Nothing better sums up the ambitions of the Rhône-Alpes region to become a leader in the knowledge economy than the Giant Project at Grenoble.
A 220-hectare peninsula running north-west from the city centre, bounded by the confluence of the Isère and Drac rivers, is slated to become France’s answer to the Massachusetts Institute of Technology by 2016.
Grenoble is already home to a number of prestigious institutions, including a national centre for scientific research, the Grenoble Centre for Atomic Energy, an engineering school, universities and Grenoble EM management school.
Research efforts at Giant will be focused on three areas where the region already claims world-class excellence: micro and nanotechnologies, new energy technologies and biotech.
These industries fall within nationally funded competitiveness clusters called Minalogic, Tenerdis and Lyon Biopôle, respectively.
The clusters help to channel billions of euros to collaborative research and development projects.
The idea of trying to replicate the success of MIT or Silicon Valley in the valleys of the Isère and Rhône, albeit in different industries, makes some sense.
Hydro-electric power was invented in Grenoble, while the region around Lyo,n 100km away, is the historic home of the French chemical and pharmaceutical industries.
The related scientific and educational infrastructure is well-established: Lyon alone counts 140,000 students – the second-biggest concentration in France.
The lifestyle, too, is attractive. Reaching the ski slopes takes little longer than it takes many city-dwellers elsewhere to get to the supermarket. Mediterranean beaches are only a couple of hours away.
Lyon has outstanding highway, rail and airport connections, including rail services to Paris with a two-hour journey time.
The city is France’s second-largest and generates annual gross domestic product per head of more than €33,000.
The city’s office market, though only a 10th of the size of Paris, has grown rapidly in the Part Dieu business district. Helped by prime rents of about €250 per square metre, only half those of comparable Paris property, Lyon has become a flourishing home for back-office activities in financial services and business administration.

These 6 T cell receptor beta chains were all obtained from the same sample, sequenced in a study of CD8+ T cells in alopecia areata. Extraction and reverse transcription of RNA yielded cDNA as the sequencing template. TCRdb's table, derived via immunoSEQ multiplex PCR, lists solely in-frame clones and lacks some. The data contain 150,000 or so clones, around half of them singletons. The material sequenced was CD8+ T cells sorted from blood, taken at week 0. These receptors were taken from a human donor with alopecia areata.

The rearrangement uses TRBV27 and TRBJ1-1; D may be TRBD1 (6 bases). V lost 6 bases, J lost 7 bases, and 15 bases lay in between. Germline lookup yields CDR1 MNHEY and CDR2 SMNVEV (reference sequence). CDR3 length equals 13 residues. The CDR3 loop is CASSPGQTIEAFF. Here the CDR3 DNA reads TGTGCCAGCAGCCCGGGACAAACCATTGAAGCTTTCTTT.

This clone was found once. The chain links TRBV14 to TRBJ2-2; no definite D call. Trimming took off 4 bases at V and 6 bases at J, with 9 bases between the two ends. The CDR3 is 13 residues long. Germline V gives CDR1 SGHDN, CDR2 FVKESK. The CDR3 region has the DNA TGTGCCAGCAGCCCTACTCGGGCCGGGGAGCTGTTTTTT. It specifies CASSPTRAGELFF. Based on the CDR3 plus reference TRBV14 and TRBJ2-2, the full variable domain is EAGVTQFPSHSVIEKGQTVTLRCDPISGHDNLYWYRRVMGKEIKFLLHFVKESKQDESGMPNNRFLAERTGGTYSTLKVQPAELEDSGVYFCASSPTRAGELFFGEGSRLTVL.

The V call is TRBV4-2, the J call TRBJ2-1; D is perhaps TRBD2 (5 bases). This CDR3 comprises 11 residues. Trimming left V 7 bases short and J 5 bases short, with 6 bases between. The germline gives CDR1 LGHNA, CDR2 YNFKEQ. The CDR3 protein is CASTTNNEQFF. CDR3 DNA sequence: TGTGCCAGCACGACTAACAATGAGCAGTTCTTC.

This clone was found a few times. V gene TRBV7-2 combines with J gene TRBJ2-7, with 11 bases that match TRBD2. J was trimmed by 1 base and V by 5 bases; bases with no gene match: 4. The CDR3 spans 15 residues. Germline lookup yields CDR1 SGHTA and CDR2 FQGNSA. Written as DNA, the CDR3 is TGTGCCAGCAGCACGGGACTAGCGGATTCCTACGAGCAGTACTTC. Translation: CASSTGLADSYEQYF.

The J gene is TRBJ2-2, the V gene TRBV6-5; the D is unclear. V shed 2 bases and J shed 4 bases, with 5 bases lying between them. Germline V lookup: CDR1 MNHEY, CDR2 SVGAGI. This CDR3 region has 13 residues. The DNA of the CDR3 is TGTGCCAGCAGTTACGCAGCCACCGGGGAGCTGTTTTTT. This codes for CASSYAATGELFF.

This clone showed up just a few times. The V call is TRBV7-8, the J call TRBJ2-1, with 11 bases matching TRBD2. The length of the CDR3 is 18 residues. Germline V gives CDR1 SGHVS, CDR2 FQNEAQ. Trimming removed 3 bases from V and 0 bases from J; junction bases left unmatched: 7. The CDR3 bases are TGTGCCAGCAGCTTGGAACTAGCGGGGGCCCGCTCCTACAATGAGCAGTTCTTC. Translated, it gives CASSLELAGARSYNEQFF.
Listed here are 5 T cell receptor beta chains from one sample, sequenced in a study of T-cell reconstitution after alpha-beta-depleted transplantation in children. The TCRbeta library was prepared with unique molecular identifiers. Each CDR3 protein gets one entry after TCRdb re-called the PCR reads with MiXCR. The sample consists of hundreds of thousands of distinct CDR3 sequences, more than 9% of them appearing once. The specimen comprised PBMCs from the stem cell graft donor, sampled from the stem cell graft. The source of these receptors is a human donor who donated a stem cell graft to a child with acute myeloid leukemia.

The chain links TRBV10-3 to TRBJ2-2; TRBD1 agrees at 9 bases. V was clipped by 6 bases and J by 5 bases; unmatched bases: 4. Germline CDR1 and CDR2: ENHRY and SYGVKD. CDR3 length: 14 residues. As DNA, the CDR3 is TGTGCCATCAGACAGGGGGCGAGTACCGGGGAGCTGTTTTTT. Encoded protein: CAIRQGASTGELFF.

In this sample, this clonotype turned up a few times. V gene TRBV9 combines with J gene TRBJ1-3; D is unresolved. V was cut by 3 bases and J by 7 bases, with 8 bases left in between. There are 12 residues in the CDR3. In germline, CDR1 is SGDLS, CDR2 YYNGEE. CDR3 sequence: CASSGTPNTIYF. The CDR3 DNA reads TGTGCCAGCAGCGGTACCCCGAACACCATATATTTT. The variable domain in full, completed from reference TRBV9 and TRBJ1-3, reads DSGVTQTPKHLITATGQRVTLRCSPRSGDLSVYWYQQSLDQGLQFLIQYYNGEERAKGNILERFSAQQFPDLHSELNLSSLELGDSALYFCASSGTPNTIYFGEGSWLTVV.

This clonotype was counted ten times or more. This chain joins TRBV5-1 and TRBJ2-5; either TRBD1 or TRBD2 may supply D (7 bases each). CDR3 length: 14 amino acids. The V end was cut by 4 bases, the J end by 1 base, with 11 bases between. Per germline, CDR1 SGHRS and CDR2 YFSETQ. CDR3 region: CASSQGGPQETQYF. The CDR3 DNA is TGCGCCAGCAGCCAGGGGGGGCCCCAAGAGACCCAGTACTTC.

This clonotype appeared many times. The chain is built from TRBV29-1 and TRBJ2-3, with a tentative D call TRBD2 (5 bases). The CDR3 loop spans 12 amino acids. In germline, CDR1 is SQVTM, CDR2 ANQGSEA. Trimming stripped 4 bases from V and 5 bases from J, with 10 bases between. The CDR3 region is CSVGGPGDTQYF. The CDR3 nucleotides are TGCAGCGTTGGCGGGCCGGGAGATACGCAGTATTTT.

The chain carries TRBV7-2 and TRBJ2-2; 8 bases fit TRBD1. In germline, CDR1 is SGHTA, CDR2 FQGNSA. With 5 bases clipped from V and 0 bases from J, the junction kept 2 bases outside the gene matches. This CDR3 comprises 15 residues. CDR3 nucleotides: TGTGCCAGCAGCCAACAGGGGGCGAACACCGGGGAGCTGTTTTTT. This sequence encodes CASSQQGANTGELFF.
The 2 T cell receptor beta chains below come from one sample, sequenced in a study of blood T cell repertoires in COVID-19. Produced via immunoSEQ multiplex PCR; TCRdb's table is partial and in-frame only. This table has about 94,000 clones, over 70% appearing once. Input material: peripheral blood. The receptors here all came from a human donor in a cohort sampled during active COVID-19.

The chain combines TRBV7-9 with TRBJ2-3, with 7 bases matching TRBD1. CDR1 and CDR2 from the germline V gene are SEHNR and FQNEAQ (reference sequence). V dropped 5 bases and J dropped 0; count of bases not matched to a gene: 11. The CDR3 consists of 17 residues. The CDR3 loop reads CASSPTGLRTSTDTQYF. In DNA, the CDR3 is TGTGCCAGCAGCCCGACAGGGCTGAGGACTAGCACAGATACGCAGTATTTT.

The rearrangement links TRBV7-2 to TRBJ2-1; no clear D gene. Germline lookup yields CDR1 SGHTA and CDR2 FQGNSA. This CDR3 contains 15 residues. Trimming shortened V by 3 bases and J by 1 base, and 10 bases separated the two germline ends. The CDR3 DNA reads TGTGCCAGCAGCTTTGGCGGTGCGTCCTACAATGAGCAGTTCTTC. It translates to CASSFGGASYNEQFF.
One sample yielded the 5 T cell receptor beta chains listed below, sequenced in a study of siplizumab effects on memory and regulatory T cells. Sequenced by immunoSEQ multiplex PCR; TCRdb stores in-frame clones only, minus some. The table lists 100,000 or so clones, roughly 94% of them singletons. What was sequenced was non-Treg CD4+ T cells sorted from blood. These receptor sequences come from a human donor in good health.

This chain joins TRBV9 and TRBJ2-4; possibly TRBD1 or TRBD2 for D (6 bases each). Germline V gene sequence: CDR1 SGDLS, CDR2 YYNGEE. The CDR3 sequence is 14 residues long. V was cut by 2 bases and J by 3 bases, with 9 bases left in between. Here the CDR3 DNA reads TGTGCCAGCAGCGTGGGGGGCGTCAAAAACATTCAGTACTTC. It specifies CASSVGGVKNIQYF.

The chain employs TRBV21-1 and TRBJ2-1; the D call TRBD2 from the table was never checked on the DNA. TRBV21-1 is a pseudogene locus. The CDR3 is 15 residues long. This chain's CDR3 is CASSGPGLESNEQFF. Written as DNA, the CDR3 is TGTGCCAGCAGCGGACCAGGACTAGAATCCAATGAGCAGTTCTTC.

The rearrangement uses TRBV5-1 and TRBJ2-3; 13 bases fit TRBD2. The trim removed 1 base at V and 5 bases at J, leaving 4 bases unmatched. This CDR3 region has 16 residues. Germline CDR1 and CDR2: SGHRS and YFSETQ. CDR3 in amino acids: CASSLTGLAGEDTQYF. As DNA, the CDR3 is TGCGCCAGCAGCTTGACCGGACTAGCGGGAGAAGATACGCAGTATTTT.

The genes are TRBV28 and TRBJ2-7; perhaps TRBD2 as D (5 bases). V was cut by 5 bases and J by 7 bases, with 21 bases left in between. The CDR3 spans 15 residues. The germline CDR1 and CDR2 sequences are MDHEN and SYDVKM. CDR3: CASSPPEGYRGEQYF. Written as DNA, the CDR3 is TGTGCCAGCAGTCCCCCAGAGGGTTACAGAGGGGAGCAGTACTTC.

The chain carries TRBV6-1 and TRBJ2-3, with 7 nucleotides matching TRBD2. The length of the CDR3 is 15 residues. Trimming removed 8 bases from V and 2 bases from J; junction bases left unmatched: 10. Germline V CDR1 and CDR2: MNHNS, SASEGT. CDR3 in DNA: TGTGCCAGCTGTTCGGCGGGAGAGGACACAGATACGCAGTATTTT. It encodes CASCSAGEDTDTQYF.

But the economy remains a mix of industry and services, and not all are thriving. The challenge for local officials is to encourage the type of knowledge collaboration that is expected to give rise to the industries of tomorrow.
The most promising of these technology beacons is Lyon Biopôle, focused on a cluster of pharmaceutical and healthcare organisations including Sanofi Pasteur, BioMérieux, and US medical technology and diagnostics group Becton Dickinson.
Altogether, the sector employs 67,000 of the city’s workers. The cluster is home to medical companies that are researching infectious diseases and combating cancer.
A second cluster, Axelera, draws on historic industries to focus on environmental chemistry projects.
Lyon also has three lesser industrial concentrations, each coming under the umbrella of a government sponsored cluster organisation, in public transport systems (Lyon Urban Truck & Bus); digital leisure (Imaginove); and technical and functional textiles (Techtera).
Jacques de Chilly, chief executive of Aderly, an inward investment agency, says: “There was already a lot of collaboration and technology transfer. But the difference now is that the clusters establish common research goals.
“[But] people don’t yet recognise Lyon as the European or global capital in these areas,” he says.
To most outsiders, Lyon is a gastronomic rather than a technology capital. Yet it is the second-most successful area in France at attracting inward investment after the Paris region.
Last year, Lyon drew 69 foreign direct investment projects, but only a third were in sectors linked to its industry clusters. And these tended to be research-related, and bring only 20 to 25 jobs per project.
Lyon, he says, still needs traditional manufacturing and distribution jobs.
Logistics is certainly a strong sector, easily overlooked. As a rail and highway hub, Lyon has become a transport crossroads.
Norbert Dentressangle, one of Europe’s most successful logistics companies, is based south of the city.
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